Resting a steak after cooking is normally very important to have a great finished product. The rest period allows all of the juices time to redistribute and reabsorb. If you take a steak right off of the grill and cut right into it, you will have a plate full of juices and a bit of a dry steak. When you rest it, those juices will all remain inside of the steak. I don’t know about you, but I’d rather have those juices in my belly than on my plate!
If you want to try out the reverse sear method on other cuts of meat, check out Grill Girl’s Reverse Rib Eye Steak with Cowboy Butter and Chipotle Rubbed Pork Chops with the Reverse Sear Method!
Cook the perfect Filet Mignon on your Big Green Egg with this easy recipe tutorial.
- 2 filet mignon steaks
- Kosher salt and fresh ground black pepper
- Kitchen twine
- thermapen or your preferred meat thermometer
- Use the twine to tie each filet around the sides in two spots to keep its shape. Season the filets liberally with kosher salt and pepper and allow to sit out on the counter while preparing the grill. This will allow the moisture in the meat to seep out, grab the seasonings and pull the flavors back down into the meat.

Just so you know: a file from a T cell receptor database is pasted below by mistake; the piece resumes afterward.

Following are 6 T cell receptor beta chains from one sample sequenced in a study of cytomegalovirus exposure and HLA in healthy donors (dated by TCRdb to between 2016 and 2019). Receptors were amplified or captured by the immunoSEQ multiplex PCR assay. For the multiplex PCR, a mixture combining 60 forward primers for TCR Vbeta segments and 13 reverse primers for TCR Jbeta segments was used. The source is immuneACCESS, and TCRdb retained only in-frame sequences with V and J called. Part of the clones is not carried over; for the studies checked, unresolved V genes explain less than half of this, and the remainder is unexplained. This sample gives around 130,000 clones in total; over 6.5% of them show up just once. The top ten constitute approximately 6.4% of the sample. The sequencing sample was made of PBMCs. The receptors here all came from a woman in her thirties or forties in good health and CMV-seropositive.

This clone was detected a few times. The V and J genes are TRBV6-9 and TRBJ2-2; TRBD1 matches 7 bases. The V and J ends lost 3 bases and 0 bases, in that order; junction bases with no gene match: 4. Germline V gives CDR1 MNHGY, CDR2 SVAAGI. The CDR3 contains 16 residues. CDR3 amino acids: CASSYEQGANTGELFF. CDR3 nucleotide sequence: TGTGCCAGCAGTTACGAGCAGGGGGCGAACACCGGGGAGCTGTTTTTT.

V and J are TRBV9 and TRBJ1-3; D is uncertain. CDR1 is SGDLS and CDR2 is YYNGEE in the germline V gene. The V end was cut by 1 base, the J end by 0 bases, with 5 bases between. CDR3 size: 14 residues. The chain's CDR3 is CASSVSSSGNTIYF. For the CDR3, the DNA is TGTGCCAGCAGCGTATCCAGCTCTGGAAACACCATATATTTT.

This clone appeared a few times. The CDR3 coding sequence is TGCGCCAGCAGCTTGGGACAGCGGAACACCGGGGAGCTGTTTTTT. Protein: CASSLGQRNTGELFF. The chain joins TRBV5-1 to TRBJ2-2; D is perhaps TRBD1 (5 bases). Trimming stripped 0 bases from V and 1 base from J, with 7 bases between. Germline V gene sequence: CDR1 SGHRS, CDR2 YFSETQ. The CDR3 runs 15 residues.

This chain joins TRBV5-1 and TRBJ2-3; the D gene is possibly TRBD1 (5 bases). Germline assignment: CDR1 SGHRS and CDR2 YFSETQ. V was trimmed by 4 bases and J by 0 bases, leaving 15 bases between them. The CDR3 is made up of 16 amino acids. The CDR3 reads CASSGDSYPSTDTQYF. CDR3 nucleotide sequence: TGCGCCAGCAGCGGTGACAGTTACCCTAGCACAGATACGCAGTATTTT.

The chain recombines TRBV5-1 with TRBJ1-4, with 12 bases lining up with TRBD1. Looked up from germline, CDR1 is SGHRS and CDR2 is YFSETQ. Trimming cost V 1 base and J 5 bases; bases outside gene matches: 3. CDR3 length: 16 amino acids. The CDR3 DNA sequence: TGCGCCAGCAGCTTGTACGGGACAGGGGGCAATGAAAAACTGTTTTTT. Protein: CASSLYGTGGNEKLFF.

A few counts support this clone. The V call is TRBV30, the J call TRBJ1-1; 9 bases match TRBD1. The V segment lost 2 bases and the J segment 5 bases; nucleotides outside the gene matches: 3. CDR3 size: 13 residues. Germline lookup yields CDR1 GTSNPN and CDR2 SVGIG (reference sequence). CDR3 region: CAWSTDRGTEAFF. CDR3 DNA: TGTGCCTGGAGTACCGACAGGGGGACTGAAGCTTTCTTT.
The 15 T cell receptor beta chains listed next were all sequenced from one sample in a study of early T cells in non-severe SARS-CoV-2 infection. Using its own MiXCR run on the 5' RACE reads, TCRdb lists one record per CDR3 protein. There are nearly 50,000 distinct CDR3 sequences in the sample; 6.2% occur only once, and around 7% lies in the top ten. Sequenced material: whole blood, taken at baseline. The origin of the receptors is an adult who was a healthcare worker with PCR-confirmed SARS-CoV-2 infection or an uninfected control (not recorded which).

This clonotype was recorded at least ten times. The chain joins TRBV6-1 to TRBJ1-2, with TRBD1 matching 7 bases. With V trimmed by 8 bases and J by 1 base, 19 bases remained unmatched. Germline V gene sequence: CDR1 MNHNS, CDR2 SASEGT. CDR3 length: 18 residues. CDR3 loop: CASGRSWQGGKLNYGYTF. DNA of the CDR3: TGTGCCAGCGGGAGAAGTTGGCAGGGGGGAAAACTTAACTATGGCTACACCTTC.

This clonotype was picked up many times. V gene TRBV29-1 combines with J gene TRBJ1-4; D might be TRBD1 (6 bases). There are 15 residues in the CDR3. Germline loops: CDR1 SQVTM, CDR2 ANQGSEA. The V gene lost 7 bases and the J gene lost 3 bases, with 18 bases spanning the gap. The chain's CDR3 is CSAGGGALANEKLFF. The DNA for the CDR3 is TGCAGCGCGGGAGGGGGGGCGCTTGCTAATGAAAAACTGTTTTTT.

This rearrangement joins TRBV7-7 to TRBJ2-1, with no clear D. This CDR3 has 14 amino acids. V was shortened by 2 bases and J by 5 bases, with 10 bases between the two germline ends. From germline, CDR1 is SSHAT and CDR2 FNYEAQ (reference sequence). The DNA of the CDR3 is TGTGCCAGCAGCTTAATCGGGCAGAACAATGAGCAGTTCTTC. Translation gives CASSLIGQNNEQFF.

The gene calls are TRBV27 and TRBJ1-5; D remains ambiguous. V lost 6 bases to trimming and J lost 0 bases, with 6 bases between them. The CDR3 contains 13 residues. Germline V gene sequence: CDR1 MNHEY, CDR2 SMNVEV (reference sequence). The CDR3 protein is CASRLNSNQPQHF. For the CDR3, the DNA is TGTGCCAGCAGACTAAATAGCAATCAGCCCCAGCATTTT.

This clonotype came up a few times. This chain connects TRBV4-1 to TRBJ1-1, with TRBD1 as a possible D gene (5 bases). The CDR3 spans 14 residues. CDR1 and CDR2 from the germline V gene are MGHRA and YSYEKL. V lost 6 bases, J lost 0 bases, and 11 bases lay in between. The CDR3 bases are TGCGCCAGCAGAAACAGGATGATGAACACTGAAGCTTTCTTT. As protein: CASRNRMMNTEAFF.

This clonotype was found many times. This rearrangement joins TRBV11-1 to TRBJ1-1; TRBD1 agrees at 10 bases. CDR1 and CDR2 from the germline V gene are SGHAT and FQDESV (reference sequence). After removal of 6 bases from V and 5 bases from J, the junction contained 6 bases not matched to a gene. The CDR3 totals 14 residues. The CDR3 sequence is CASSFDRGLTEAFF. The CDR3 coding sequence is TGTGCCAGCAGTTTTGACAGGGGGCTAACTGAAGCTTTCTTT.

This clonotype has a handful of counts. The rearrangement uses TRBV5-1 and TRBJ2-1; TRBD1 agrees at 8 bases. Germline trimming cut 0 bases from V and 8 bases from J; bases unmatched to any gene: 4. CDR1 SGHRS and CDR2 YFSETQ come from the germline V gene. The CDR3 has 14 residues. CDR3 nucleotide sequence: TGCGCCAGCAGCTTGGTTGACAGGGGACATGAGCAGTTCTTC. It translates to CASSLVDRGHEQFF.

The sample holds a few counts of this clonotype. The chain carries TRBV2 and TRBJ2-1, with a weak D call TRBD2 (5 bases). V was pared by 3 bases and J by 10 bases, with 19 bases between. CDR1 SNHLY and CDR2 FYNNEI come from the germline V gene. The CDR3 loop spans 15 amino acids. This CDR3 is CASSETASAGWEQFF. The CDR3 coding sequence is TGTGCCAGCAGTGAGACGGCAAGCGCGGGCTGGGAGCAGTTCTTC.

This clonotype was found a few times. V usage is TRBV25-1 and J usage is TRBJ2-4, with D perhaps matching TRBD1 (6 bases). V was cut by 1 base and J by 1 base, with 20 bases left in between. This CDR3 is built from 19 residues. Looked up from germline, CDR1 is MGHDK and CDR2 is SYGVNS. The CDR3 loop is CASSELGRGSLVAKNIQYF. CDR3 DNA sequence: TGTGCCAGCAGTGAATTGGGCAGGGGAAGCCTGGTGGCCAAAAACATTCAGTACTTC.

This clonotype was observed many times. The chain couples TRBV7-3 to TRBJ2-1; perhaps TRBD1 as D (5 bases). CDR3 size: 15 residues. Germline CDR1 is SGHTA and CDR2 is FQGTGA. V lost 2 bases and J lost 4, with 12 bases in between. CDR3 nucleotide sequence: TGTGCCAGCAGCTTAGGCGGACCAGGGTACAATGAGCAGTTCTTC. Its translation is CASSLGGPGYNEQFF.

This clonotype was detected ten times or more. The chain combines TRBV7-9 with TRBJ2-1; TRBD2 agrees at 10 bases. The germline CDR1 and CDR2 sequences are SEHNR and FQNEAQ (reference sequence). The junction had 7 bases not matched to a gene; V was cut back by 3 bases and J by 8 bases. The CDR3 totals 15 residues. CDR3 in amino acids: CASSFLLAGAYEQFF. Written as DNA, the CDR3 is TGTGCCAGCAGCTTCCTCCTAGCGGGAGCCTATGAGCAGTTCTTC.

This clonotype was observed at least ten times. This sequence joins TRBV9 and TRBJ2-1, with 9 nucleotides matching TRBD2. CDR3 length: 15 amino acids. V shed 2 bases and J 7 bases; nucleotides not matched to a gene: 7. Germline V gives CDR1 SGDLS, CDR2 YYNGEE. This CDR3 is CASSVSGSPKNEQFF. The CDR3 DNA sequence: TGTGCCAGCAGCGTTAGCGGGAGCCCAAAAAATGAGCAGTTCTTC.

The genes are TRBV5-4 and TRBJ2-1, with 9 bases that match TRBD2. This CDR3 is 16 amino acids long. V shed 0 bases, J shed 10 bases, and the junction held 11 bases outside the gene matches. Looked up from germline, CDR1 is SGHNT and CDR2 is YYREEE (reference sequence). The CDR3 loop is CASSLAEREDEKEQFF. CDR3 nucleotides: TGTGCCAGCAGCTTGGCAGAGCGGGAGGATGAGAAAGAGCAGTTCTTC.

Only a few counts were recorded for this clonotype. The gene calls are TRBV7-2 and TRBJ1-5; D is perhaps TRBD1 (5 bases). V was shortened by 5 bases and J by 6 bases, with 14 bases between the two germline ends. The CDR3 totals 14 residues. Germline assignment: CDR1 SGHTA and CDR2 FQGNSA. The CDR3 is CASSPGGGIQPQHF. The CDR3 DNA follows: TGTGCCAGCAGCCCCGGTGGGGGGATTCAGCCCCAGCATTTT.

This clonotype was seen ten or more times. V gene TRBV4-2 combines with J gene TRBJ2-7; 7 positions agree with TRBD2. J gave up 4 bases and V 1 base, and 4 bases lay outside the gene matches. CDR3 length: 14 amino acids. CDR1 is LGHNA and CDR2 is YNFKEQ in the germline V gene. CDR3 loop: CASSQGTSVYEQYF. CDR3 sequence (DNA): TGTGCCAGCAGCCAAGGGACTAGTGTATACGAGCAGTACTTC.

- Prepare the grill for indirect cooking at 250°.
- Once the temperature is stabilized, place the filets in the center of the grates and close the lid. Cook until they reach 125° internal temperature as measured by an internal read thermometer like the thermapen.
- Remove and allow to rest while preparing for the next step.
- Remove the ConvEGGtor and switch over to direct grilling.
- Allow the grill time to build that fire nice and hot, about 5 to 10 minutes. For this step of the process, the hotter the better. We want those grates to have time to heat up!
- Place the steaks on the grates over the fire. Sear each steak for 1 to 1 ½ minutes. Once you have done that, flip each steak and repeat for the opposite side. You don’t want to leave them on for too long, just enough time to build a char and form a crust.
- Remove the steaks and serve. They should be pink from “coast to coast!”
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- Prep Time: 5 minutes
- Cook Time: 15-20 minutes
- Category: Grill, BBQ, Dinner, Steak, Grilled Filet Mignon
- Method: Grill, Roast
- Cuisine: American
Keywords: Filet Mignon on the Big Green Egg
Want more grilled beef recipes? Check out these posts!